“It was already small in the first place,” added Vachon, chuckling. “It got smaller. In those days, we didn’t have [another set] of equipment. We had one [pair of] shoulder pads, one pair of skates, and that was it.”

Hockey players are known for their quirks and superstitions. But one player had a pre-game ritual that can only be classified as really, really weird.

“[Center] Jimmy Peters [who played parts of five seasons with the Kings from 1968-74, scoring 31 goals and adding 29 assists in 255 regular season games, along with two assists in eleven playoff games] was a player we had, he also played in Springfield when I was there,” said Demers. “He would be lacing his skates up, and he’d lick his fingers.”

“Guys would make a joke of that,” added Demers. “He would put his tongue out and run all his fingers across his tongue. There would be kind of a snapping of the wrists on both sides. So everybody would do that, all the time as a joke.”

In the early 70’s, the Kings’ enforcer was 6-1, 195-pound left wing Dan Maloney, who played in 159 regular season games with the Kings, scoring fifty goals and tallying 63 assists with 296 penalty minutes.

“He was the toughest guy to ever play for the Kings,” Demers noted. “[Defenseman] Dave Hutchinson, you’ve got to put him in there, too. But when Dan Maloney—his mind would be so focused on his battle, you could sense it. He’d hit hard, too. He [threw a body check] so hard [once] that he broke his shoulder.”

“I remember one fight he had where he was banging a guy’s head into the ice so bad, they had to stop him, and it was a good thing they did,” Demers added.

Although he was not a heavyweight, left wing Bert Wilson, who played four seasons with the Kings from 1975-76 to 1979-80, played the same role as Maloney.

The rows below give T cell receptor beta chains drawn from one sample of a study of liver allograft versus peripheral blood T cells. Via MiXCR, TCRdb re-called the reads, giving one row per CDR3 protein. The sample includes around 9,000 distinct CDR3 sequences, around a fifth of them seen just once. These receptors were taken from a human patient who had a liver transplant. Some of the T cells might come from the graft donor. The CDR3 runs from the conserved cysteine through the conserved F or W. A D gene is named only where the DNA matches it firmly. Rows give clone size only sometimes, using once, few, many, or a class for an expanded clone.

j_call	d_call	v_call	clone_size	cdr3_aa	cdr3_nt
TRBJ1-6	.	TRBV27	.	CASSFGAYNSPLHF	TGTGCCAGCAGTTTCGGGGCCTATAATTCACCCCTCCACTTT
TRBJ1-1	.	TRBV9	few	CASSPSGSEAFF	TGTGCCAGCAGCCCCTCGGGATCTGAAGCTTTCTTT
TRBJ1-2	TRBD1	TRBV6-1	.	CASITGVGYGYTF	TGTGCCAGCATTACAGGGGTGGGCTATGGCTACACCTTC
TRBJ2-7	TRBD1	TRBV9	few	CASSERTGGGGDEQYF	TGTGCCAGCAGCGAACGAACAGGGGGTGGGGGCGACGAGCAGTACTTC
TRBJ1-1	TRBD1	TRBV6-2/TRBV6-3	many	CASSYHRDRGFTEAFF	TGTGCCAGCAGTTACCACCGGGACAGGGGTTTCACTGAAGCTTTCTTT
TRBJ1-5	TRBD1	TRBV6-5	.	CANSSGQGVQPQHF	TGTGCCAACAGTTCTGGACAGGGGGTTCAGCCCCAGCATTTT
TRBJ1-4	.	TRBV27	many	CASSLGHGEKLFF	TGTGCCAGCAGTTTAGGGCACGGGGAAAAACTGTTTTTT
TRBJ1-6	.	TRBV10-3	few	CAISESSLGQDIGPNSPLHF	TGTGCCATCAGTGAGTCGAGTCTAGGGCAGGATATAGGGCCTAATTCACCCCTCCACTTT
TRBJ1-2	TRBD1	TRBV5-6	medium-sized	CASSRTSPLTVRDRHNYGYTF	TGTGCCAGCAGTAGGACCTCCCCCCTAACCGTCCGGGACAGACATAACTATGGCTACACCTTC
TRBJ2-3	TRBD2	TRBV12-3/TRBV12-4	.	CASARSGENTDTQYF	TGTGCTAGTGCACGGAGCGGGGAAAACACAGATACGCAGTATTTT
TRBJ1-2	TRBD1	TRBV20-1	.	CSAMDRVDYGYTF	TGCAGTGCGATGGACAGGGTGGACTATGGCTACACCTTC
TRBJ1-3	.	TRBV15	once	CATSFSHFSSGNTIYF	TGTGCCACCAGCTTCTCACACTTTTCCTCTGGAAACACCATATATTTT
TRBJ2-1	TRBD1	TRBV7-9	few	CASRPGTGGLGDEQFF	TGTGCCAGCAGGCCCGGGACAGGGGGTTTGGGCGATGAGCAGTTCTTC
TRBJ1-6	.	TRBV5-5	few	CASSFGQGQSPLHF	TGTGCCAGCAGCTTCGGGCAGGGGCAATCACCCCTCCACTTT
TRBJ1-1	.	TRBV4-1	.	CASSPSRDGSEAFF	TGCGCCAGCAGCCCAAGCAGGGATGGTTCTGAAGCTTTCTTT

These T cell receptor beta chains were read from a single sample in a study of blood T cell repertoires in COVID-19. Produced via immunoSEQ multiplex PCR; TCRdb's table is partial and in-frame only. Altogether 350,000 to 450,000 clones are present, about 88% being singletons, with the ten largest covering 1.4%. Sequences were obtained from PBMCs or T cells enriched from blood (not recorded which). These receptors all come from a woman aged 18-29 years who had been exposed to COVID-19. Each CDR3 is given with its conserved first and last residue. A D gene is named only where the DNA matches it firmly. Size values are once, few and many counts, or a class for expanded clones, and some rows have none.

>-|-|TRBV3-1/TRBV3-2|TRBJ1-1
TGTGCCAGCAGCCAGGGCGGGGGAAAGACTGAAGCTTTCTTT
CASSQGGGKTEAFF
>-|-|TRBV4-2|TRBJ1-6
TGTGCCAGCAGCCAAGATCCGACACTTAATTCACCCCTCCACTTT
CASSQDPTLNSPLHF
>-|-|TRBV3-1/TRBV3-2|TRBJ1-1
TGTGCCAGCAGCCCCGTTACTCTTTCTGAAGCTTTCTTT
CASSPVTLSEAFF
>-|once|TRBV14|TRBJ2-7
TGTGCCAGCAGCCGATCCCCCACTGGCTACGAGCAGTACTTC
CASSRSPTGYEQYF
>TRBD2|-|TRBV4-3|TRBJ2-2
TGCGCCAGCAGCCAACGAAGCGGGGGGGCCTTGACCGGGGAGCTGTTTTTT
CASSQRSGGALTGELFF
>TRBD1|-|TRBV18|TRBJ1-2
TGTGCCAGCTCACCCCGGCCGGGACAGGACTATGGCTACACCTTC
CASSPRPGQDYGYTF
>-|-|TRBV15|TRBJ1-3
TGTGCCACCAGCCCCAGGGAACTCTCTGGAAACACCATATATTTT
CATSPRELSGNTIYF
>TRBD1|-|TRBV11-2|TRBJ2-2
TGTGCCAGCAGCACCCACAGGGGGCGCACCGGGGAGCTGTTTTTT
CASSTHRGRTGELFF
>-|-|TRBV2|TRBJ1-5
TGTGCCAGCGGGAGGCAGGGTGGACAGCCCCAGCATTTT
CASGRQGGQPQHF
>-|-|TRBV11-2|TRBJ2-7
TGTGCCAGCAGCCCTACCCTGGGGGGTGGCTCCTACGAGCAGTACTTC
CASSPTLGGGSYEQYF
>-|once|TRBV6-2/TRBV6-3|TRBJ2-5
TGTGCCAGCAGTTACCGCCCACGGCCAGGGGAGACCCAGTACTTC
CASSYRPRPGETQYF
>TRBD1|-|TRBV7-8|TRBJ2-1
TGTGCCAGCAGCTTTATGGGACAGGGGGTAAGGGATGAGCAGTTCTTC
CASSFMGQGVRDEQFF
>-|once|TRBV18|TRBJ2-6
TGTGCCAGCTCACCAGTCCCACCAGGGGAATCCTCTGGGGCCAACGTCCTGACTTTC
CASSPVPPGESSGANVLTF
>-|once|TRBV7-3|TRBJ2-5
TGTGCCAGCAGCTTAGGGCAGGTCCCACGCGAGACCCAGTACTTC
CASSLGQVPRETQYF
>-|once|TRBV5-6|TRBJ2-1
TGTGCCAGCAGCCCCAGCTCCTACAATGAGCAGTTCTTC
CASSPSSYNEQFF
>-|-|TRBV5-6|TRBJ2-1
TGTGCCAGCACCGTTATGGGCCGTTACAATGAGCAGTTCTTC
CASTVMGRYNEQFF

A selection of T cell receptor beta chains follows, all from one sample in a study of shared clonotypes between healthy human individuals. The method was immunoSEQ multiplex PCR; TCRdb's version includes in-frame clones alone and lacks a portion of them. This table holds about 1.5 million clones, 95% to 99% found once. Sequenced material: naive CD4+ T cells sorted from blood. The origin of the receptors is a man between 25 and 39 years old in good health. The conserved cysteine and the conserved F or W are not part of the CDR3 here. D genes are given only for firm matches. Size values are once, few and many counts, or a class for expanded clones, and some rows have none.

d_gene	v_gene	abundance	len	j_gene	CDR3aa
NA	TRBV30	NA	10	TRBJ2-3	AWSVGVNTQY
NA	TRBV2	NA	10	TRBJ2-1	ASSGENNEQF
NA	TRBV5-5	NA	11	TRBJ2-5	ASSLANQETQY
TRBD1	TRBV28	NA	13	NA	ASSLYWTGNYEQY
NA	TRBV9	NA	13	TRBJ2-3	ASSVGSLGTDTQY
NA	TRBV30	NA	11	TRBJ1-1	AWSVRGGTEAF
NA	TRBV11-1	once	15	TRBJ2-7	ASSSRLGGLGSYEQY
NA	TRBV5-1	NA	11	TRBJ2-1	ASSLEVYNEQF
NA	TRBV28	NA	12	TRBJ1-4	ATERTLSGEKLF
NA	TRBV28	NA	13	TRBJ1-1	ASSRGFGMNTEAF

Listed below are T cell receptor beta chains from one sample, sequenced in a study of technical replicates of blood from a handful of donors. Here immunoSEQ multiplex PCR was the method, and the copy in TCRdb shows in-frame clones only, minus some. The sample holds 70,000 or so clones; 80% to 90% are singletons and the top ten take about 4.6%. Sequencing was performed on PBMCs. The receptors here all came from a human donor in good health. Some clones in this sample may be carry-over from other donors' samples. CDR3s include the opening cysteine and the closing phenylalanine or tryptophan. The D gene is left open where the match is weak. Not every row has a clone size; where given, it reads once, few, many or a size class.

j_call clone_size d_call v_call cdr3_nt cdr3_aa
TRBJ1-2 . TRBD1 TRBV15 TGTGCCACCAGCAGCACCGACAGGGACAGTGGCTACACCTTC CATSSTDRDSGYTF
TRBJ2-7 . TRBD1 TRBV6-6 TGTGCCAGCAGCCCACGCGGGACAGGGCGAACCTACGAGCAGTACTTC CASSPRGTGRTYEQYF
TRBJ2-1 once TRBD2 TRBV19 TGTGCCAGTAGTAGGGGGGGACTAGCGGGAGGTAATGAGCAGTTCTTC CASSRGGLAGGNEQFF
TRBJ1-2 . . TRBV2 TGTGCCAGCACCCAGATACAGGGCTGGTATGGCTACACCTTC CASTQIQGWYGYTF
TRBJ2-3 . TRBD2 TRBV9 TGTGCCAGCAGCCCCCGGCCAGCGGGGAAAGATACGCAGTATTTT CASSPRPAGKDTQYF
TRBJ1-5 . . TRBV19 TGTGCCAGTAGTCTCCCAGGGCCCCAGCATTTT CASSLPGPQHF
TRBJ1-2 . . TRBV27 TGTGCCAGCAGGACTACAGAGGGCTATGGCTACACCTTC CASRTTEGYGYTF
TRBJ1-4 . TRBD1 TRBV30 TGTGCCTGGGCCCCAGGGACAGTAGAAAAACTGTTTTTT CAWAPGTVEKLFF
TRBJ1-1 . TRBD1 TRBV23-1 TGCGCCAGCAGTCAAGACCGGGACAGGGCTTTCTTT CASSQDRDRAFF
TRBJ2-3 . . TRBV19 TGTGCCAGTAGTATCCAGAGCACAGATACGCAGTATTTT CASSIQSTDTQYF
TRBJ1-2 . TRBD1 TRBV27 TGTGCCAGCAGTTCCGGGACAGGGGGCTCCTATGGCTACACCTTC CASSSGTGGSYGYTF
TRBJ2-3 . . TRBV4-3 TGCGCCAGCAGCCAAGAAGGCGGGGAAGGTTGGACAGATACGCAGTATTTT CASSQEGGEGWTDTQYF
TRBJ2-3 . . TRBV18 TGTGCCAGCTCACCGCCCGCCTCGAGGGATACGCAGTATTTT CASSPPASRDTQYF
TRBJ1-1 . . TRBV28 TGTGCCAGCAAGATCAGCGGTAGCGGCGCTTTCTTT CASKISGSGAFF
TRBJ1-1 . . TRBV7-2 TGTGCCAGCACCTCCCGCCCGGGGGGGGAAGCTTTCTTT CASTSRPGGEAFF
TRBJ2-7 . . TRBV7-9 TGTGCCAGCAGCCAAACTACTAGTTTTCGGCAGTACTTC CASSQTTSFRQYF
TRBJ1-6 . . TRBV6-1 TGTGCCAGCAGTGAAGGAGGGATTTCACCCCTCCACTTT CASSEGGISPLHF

“We used to take an awful beating in Philadelphia, and a name that comes to mind is Bert Wilson,” Demers recalled. “We’d go in there, and they’d just line up to fight Bert Wilson. He’s gone now, passed away. You had to feel sorry for him. He was a middleweight, but he had a lot of heart. He took some beatings on Sunday nights there.”

Of course, there was always the pranksters and practical jokers.

“We were in Edmonton one day, it was a practice day,” Demers explained. “[Defenseman] Jerry Korab [who scored 18 goals and added 84 assists for 102 points in 211 regular season games with the Kings, along with three assists in 17 playoff games from 1979-80 through the 1982-83 season], we either rested him or he was hurt. He needed to get back at a couple of guys for some different things, so he took all the shoes and glued them to the ceiling. Twenty pairs.”

“They came in, and all the shoes were on the ceiling,” Demers added. “For years after that, you could still see the glue on the ceiling.”

Over 34 years with the Kings, Demers had to deal with more than his share of characters while toiling away behind the scenes. But the most urgent part of his job was caring for injured players, and he has certainly seen some serious injuries during his career, to players and even fans. In part five of this series, Frozen Royalty will look at some of the more gruesome injuries Demers had to deal with, along with the hazards he faced on the job.


Creative Commons License Frozen Royalty by Gann Matsuda is licensed under a Creative Commons Attribution-NonCommercial-NoDerivs 3.0 Unported License. You may copy, distribute and/or transmit any story or audio content published on this site under the terms of this license, but only if proper attribution is indicated. The full name of the author and a link back to the original article on this site are required. Photographs, graphic images, and other content not specified are subject to additional restrictions. Additional information is available at: Frozen Royalty – Licensing and Copyright Information.

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16 Responses to Retired LA Kings Trainer Pete Demers Dealt With A Cast Of Characters Right From The Start

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  4. Roger says:

    Great article Gann. I look foward to reading the next one. Ps I may use the glueing of the shoes prank !